Innovation : Companies that don't innovate don't grow. Look at your own business and select a niche in which you can excel. Hehl cites a component maker that was producing a broad range of components, including miniature parts. It turns out a large number of these tiny parts can be shipped overseas in a standard express envelope. This was enough to offset overseas competitors' lower labor costs.

Focus on Superior Customer Service : In the electronics industry, quick turnaround is difficult to achieve when suppliers and customers are separated by a 12-hour time difference. “Fast response is something US companies are unable to get from low-cost competitors,” says Hehl. “If you have a problem at 11 am and you need to resolve it, it's midnight in China. It may take two or three days to resolve. Within the US you can call and get someone during their work day. Companies are willing to pay more for this.”

Don't just add services for the sake of it — find out what your customers want. Find out what they are willing to pay for. Survey them regularly, and ask questions about what's important to them.

Hehl points out that practices such as lean are not widely implemented in the Far East. Lean faces a cultural barrier in many regions of Asia. “In the West, we are accustomed to working in groups. In some Asian nations, the culture is autocratic — the belief is 'I just work and you tell me what to do.' Engaging in a group is very difficult for this culture and a hard barrier to break.”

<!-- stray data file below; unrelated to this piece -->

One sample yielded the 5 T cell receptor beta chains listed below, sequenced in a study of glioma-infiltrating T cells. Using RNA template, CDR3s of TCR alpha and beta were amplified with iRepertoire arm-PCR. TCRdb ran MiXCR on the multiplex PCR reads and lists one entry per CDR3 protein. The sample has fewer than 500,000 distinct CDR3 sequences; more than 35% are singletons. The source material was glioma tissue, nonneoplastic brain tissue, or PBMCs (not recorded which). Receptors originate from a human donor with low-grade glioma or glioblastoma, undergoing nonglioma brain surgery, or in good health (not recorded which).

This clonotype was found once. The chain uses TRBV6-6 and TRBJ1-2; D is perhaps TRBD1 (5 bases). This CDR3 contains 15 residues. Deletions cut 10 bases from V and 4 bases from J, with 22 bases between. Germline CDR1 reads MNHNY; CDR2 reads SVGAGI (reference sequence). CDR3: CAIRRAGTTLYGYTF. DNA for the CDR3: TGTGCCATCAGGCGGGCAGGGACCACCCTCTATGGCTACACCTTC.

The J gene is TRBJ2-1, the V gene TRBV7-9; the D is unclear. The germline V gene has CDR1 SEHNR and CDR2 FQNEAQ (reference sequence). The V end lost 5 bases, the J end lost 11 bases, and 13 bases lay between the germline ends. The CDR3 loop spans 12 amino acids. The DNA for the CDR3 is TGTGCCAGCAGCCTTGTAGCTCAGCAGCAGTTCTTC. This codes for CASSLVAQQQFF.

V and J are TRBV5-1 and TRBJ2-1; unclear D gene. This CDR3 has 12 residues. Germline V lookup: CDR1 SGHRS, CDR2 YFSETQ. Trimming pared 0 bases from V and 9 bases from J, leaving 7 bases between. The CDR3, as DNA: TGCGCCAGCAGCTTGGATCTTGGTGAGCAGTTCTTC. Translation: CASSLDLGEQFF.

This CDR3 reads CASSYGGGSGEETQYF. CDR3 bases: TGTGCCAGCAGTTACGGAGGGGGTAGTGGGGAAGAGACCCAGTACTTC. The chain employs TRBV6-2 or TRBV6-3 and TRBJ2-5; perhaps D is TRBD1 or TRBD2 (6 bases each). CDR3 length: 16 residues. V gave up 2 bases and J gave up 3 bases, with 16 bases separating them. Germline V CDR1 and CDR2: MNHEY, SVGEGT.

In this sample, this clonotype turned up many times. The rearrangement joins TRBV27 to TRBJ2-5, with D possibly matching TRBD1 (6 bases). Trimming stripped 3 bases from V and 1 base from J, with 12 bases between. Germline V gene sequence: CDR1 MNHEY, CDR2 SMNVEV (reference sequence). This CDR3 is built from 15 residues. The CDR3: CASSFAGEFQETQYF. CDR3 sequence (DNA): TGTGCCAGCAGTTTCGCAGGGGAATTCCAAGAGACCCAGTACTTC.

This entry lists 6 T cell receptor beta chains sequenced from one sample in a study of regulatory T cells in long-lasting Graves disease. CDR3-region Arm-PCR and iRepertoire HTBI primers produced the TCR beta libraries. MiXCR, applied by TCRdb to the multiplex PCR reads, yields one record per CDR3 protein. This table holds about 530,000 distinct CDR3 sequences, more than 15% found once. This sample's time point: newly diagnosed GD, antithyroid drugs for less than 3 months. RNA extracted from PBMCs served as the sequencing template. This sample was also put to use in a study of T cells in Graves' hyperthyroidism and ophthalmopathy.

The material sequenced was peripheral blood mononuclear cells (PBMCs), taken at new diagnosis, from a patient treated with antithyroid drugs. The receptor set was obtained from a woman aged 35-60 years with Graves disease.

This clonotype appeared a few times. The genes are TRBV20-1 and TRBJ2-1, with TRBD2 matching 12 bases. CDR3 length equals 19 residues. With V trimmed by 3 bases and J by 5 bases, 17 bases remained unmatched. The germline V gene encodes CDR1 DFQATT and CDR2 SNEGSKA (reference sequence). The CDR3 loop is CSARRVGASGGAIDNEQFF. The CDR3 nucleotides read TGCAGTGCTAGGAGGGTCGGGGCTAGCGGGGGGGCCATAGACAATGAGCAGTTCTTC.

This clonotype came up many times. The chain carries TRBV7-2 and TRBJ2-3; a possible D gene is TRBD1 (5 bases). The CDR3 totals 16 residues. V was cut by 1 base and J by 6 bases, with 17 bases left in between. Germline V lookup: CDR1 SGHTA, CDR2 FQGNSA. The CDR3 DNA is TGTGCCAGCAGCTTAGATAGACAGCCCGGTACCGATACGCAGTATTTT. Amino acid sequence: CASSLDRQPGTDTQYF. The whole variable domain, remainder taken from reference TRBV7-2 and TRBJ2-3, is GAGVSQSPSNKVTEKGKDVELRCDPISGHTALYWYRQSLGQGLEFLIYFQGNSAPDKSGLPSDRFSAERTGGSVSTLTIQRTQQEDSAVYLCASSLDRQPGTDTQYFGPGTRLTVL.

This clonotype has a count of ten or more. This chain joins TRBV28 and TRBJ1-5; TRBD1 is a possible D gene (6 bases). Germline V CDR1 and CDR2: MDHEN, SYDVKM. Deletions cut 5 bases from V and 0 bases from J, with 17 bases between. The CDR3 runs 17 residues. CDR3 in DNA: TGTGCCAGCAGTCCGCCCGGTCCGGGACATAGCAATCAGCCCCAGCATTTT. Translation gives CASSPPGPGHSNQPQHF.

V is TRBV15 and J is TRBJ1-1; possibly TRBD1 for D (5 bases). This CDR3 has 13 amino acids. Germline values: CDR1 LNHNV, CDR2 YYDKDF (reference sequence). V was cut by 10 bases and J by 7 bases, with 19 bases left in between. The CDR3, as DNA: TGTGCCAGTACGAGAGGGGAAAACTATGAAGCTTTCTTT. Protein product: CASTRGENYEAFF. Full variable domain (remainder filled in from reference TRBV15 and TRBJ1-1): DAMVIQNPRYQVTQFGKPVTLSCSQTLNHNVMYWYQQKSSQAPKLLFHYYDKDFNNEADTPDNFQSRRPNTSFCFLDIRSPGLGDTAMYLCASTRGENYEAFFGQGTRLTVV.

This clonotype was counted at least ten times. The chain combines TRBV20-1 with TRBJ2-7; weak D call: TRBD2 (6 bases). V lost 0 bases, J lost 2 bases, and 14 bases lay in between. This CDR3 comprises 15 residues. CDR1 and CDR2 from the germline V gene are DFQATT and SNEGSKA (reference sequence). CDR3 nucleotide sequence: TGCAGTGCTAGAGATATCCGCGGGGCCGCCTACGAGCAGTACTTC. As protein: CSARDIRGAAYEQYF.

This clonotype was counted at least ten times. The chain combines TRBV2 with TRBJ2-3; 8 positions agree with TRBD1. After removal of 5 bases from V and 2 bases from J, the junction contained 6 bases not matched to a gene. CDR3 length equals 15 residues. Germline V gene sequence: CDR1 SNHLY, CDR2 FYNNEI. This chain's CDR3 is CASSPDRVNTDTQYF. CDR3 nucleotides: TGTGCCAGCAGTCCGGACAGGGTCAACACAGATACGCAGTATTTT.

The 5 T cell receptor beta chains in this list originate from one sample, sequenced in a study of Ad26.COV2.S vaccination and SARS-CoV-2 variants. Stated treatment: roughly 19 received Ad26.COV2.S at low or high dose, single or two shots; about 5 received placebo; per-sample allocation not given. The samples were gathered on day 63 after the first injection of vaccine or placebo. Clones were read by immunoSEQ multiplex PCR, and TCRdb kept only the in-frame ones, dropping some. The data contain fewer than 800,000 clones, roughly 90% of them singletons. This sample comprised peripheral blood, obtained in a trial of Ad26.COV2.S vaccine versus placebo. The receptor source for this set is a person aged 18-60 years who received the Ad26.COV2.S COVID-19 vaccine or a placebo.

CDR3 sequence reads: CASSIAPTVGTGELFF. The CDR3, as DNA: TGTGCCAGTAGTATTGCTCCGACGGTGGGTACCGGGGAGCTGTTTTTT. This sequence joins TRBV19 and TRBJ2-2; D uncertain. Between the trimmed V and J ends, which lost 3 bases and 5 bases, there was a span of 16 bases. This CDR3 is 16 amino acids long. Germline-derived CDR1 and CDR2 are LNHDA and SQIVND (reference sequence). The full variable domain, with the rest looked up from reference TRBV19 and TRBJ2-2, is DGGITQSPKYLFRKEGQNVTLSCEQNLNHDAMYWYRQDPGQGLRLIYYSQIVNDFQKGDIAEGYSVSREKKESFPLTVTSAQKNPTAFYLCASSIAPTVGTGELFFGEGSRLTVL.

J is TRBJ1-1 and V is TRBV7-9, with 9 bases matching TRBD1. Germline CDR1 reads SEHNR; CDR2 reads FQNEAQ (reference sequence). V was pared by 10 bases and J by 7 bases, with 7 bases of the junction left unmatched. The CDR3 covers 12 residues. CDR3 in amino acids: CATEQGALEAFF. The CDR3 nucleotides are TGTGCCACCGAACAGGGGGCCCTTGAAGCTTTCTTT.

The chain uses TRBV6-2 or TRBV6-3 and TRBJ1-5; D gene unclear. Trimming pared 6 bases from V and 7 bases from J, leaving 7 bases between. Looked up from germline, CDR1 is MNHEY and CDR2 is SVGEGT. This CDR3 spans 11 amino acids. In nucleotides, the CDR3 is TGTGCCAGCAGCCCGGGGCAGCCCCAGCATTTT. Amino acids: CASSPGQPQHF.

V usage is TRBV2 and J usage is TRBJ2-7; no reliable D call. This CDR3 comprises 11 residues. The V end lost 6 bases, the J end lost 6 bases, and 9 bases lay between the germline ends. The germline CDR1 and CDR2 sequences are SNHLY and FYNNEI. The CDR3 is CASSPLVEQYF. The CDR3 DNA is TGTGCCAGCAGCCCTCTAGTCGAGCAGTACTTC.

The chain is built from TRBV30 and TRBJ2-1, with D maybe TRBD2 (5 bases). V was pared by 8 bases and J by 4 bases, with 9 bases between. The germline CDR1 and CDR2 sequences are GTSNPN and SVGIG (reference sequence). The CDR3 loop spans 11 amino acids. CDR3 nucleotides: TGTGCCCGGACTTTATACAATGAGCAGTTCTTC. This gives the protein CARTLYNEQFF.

Implementing lean can be a significant competitive advantage.

13 comments on “Leveling the Low-Cost Playing Field

  1. AnalyzeThis
    March 3, 2011

    I thought this was the quote of the article, and basically sums things up for me: “Fast response is something US companies are unable to get from low-cost competitors,” says Hehl. “If you have a problem at 11 am and you need to resolve it, it's midnight in China. It may take two or three days to resolve. Within the US you can call and get someone during their work day. Companies are willing to pay more for this.”

    Absolutely 100% true in my opinion.

    Obviously, you will save on labor costs if you outsource, but you will not be able to deliver product with the speed and agility as you could if you kept your operations US-based.